The first time I saw Marcus Miller live was in Utrecht, Netherlands, with a colleague of mine who also played bass and was into jazz. It was a great concert, with Miller chatting with the audience, in a relaxed atmosphere.
The second time was last week, during the Istanbul Jazz Festival.
The concert was very strange in the beginning. The geniuses of jazz, Herbie Hancock, Miles Davis and Wayne Shorter got on stage, started playing. In the full Cemil Topuzlu open air theater, the audience sat there, and listened. But with no apparent connection, or enjoyment. I found myself telling my mother that Marcus Miller was much more connected to the audience in Utrecht, and this felt really strange. She had also saw Marcus Miller live before, and agreed.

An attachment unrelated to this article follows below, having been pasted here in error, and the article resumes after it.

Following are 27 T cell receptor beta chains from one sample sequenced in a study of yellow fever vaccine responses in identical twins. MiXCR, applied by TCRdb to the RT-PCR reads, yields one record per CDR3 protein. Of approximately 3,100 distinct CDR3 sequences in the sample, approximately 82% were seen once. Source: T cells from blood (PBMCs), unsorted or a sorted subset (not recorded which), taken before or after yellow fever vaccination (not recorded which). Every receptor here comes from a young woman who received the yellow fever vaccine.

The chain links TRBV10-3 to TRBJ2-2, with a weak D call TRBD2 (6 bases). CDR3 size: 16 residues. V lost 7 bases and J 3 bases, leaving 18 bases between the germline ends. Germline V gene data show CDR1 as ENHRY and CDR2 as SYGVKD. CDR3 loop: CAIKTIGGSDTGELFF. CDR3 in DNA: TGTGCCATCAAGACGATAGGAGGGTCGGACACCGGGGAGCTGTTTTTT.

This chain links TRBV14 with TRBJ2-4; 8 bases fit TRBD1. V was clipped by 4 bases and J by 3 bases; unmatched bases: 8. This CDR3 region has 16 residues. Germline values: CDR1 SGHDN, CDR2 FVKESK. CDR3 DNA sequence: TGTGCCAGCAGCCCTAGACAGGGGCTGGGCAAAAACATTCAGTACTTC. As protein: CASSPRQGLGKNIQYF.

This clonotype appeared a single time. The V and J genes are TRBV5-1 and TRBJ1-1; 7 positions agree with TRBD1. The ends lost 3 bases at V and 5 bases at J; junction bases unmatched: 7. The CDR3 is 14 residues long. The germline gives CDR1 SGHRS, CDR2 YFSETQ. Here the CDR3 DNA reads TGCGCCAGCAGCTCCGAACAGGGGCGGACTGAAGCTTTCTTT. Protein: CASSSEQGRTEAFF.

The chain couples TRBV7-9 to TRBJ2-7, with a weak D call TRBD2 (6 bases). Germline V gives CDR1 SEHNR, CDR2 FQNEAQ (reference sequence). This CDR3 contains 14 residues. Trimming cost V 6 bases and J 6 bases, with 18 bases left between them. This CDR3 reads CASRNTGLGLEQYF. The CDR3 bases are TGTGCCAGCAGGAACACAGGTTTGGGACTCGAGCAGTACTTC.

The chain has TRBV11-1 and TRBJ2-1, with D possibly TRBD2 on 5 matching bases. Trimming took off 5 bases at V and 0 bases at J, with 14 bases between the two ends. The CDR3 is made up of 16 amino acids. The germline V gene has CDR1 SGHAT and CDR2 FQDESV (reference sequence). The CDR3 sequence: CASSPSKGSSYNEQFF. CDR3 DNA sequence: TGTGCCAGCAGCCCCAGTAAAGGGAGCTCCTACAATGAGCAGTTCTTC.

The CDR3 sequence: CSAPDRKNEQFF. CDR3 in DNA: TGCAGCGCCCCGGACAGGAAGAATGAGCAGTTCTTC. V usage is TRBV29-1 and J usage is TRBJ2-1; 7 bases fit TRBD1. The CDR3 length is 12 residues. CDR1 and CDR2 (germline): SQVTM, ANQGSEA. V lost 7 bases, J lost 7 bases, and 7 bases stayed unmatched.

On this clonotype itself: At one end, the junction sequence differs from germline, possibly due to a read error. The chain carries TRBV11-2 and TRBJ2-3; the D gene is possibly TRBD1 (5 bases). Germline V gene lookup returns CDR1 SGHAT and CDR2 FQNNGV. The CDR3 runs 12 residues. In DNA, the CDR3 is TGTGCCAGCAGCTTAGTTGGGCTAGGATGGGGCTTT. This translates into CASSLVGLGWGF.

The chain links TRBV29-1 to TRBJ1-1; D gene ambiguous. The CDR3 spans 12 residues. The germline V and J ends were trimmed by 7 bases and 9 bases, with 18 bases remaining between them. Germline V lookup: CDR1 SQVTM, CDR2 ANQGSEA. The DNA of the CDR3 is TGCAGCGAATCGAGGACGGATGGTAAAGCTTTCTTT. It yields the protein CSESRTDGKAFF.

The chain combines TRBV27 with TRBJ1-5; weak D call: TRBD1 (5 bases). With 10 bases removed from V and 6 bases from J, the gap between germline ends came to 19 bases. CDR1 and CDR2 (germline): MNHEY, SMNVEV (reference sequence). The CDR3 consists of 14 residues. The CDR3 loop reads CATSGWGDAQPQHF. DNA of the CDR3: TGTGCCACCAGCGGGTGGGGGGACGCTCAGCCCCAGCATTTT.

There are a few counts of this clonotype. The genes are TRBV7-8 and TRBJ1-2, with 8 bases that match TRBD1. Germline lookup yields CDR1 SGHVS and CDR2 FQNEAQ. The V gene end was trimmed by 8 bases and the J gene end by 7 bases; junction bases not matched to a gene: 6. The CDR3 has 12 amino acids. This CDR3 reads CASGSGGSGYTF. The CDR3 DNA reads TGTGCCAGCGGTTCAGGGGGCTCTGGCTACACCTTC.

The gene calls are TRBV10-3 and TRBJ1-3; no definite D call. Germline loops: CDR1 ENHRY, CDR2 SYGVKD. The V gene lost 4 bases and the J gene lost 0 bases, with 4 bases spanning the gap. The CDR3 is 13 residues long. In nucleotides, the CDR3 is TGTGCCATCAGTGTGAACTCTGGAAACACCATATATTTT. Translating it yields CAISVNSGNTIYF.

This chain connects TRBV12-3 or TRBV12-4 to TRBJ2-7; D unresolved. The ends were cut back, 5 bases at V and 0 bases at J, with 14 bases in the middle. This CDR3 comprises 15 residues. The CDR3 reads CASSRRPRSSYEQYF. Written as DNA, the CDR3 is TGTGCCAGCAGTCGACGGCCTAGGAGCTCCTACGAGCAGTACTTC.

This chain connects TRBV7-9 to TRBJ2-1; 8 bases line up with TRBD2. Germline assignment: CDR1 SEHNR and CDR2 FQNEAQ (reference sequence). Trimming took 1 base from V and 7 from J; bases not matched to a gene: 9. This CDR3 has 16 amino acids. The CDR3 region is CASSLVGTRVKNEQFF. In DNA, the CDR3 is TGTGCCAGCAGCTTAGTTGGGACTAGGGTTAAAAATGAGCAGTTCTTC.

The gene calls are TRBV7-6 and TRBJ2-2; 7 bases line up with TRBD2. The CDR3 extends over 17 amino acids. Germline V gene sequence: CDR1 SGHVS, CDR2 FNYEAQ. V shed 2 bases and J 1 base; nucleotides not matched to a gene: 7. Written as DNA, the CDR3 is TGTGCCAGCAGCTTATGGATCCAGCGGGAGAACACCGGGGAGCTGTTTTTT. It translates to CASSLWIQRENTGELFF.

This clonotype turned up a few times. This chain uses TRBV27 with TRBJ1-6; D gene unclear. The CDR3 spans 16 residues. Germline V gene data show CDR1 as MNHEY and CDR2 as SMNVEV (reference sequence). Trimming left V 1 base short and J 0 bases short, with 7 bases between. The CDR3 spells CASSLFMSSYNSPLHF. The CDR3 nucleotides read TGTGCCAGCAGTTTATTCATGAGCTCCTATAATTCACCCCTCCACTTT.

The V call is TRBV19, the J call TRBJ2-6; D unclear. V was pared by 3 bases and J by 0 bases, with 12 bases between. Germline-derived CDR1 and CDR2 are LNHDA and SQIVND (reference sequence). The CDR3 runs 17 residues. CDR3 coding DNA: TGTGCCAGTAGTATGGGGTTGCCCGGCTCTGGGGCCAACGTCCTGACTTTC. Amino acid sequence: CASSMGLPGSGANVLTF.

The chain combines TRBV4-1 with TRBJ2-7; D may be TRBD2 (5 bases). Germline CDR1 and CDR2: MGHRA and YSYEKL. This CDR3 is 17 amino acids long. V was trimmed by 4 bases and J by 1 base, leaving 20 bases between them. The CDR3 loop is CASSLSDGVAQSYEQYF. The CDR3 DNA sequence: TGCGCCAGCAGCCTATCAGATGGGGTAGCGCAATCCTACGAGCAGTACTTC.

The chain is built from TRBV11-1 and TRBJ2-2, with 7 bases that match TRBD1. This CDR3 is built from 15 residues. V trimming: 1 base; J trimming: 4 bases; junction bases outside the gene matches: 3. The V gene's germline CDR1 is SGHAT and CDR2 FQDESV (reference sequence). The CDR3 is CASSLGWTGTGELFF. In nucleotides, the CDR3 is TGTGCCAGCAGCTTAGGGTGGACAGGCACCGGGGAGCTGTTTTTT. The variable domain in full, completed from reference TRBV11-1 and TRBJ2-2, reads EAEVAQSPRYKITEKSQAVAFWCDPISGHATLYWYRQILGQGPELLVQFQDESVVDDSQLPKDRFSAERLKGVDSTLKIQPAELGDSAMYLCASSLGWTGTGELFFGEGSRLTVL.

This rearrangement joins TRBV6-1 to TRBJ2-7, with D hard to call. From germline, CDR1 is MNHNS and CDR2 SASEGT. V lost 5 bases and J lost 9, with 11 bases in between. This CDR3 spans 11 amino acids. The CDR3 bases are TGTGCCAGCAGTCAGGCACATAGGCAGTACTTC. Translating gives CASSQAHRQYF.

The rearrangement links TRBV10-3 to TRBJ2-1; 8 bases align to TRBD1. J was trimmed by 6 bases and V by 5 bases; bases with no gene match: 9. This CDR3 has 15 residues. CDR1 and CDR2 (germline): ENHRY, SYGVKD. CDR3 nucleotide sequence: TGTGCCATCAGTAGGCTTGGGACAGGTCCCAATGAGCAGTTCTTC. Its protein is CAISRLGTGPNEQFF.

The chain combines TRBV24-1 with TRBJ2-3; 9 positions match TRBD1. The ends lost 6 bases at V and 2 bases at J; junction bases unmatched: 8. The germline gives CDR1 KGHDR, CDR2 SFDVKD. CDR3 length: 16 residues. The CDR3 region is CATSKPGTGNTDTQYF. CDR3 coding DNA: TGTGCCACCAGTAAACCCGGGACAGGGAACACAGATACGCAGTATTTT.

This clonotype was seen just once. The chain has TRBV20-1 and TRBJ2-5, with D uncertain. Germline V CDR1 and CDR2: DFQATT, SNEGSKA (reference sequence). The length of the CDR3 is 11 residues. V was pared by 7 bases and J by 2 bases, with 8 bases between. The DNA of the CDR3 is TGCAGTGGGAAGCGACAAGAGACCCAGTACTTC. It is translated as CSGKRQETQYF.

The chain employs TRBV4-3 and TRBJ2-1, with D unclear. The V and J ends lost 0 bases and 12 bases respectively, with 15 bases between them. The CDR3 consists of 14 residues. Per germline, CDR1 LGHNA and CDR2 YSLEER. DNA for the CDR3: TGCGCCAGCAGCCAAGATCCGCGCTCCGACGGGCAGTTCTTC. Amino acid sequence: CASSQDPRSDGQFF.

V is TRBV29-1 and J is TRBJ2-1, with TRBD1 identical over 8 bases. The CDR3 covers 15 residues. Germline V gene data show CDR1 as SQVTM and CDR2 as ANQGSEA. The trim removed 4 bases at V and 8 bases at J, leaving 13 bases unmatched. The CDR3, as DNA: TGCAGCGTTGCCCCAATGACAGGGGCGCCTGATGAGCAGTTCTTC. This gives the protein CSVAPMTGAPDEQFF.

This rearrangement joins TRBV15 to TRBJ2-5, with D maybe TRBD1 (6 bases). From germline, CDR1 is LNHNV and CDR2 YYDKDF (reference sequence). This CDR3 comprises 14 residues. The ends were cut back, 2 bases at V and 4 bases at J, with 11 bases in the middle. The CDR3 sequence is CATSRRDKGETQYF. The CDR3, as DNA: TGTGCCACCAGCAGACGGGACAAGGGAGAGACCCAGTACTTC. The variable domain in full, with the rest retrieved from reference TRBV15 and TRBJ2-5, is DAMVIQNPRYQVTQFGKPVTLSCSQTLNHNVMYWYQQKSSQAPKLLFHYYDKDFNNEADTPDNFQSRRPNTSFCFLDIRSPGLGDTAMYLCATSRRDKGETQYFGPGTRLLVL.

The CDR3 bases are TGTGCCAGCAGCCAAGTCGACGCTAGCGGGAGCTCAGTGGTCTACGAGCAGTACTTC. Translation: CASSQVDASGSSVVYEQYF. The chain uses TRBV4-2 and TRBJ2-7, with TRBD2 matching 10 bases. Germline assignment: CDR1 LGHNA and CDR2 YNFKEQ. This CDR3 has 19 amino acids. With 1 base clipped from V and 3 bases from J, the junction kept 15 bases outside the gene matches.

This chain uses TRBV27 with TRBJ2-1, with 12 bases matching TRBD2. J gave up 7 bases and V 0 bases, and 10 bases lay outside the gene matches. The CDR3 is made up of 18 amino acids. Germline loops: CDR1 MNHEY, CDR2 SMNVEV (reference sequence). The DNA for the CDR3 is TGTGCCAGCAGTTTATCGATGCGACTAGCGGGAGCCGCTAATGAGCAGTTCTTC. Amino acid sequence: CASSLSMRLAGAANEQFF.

And then it came. Half an hour into the concert, they took their time, Marcus said hello, and there it was. Miller and Hancock talked about Miles Davis, his music, and how their tribute was to his whole life, rather than his songs or a specific period. They complimented the Istanbul Jazz Festival audience and continued. And the rest of the concert was a blast. The audience was crazy for the music, the band enjoyed it, and it was a great tribute to Miles Davis.
Add to this the dinner at Quick China in Nişantaşı, and the walk back with the newly redone pedestrian area around CT theater, it was a great evening.
This whole think made me rethink about my not-yet-theory-level thoughts on interactions with audience in a previous blog-post. I think that a concert experience is better with good interaction, but there are always exceptions (like Jonsi or Explosions in the Sky) where very little interaction doesn’t diminish the awesomeness of the experience.